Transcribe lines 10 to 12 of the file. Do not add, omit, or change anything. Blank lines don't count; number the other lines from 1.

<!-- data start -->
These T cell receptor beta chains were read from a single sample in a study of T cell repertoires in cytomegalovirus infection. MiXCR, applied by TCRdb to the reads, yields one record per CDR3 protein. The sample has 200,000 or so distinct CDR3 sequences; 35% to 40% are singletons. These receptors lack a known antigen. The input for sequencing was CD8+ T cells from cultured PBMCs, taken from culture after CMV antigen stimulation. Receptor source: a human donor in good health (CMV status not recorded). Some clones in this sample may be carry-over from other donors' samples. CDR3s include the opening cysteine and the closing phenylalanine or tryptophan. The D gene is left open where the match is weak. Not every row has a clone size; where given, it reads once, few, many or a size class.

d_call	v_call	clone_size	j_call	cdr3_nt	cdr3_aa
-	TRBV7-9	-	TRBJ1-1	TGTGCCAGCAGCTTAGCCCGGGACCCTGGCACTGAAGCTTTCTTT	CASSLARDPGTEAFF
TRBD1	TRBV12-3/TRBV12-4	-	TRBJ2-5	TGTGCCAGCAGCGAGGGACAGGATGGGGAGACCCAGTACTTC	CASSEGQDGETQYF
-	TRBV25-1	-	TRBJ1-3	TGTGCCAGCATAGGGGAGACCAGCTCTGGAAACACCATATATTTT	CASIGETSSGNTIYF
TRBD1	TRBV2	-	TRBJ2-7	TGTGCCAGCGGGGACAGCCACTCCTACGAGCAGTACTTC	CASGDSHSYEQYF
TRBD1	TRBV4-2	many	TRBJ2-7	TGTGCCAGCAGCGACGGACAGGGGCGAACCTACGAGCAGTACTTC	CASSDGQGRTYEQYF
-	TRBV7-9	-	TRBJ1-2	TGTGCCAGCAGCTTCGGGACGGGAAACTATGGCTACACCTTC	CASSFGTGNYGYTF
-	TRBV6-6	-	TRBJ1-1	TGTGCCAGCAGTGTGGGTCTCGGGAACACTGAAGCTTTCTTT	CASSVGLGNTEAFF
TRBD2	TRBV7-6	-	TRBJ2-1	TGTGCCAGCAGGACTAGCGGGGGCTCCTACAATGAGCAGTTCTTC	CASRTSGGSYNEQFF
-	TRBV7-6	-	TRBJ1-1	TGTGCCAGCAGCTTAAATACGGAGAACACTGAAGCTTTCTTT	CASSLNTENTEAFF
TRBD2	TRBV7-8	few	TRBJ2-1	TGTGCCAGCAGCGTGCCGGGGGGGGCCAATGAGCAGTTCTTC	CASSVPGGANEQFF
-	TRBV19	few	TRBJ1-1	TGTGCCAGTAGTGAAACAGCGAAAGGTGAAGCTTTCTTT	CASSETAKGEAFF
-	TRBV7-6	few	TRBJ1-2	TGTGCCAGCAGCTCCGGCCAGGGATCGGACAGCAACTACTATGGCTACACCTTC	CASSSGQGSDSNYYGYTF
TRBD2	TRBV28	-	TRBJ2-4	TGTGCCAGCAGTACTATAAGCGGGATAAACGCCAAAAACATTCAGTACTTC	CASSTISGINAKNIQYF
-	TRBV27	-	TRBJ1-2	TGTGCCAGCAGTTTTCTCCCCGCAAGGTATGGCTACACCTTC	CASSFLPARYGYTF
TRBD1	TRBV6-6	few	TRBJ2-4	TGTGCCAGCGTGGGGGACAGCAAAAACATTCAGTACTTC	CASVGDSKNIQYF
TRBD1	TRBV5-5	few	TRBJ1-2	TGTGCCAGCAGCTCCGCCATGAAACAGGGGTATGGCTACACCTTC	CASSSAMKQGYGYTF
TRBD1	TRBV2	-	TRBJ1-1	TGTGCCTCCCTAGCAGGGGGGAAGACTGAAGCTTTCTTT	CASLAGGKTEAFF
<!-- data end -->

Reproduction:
TRBD2	TRBV7-6	-	TRBJ2-1	TGTGCCAGCAGGACTAGCGGGGGCTCCTACAATGAGCAGTTCTTC	CASRTSGGSYNEQFF
-	TRBV7-6	-	TRBJ1-1	TGTGCCAGCAGCTTAAATACGGAGAACACTGAAGCTTTCTTT	CASSLNTENTEAFF
TRBD2	TRBV7-8	few	TRBJ2-1	TGTGCCAGCAGCGTGCCGGGGGGGGCCAATGAGCAGTTCTTC	CASSVPGGANEQFF